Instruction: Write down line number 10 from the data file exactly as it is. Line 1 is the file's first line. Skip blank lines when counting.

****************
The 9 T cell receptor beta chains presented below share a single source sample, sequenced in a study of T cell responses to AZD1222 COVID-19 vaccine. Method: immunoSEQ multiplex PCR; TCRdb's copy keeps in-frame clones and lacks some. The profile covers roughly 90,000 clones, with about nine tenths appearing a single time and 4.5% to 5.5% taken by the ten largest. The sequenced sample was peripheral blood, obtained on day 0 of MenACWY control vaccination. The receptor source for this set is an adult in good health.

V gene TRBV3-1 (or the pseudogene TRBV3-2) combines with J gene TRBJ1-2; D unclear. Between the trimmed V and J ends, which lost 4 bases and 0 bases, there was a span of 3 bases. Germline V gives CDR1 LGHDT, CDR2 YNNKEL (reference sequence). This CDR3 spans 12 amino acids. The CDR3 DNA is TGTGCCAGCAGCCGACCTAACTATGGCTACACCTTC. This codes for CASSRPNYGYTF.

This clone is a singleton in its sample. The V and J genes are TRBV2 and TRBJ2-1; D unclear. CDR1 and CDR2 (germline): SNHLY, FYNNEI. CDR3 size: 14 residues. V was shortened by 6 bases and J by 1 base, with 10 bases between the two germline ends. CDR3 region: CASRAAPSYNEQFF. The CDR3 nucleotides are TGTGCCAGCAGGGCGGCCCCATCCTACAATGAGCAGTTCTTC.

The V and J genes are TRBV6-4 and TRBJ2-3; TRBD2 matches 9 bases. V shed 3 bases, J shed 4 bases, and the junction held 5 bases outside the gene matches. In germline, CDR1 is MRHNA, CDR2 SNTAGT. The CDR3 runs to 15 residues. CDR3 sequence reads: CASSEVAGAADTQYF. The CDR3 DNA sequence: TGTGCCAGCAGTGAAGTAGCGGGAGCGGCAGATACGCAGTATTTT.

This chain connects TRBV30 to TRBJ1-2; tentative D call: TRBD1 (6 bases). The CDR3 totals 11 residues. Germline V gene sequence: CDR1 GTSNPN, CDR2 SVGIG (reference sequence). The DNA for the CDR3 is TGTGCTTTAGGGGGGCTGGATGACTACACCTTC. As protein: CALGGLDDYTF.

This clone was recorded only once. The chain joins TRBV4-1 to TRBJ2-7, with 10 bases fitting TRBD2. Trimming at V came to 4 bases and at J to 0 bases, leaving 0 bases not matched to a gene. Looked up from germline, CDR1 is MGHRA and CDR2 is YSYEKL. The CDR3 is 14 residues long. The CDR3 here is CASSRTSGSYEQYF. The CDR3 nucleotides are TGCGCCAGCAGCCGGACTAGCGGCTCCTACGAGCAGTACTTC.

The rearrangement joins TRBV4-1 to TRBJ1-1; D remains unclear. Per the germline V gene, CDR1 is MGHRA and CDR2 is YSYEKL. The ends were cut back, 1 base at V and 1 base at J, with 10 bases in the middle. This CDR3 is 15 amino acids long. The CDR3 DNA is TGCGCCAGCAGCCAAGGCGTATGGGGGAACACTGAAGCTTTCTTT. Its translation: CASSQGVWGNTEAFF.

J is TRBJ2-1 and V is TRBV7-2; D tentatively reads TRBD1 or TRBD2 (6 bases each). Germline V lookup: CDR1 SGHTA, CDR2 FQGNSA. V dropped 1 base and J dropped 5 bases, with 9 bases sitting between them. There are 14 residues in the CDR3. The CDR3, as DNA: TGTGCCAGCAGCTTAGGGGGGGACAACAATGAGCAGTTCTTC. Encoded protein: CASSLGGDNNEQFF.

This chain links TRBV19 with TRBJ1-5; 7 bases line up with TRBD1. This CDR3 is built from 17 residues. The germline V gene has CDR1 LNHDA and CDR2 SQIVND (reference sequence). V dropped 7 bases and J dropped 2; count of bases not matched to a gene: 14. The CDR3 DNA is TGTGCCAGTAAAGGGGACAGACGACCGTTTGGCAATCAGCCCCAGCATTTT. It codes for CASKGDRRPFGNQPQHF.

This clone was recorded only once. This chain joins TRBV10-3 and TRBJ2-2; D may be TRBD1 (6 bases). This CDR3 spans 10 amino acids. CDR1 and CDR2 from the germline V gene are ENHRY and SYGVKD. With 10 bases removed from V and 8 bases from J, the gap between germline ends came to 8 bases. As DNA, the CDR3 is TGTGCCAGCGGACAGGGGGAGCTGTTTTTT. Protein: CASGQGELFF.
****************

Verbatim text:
This clone was recorded only once. This chain joins TRBV10-3 and TRBJ2-2; D may be TRBD1 (6 bases). This CDR3 spans 10 amino acids. CDR1 and CDR2 from the germline V gene are ENHRY and SYGVKD. With 10 bases removed from V and 8 bases from J, the gap between germline ends came to 8 bases. As DNA, the CDR3 is TGTGCCAGCGGACAGGGGGAGCTGTTTTTT. Protein: CASGQGELFF.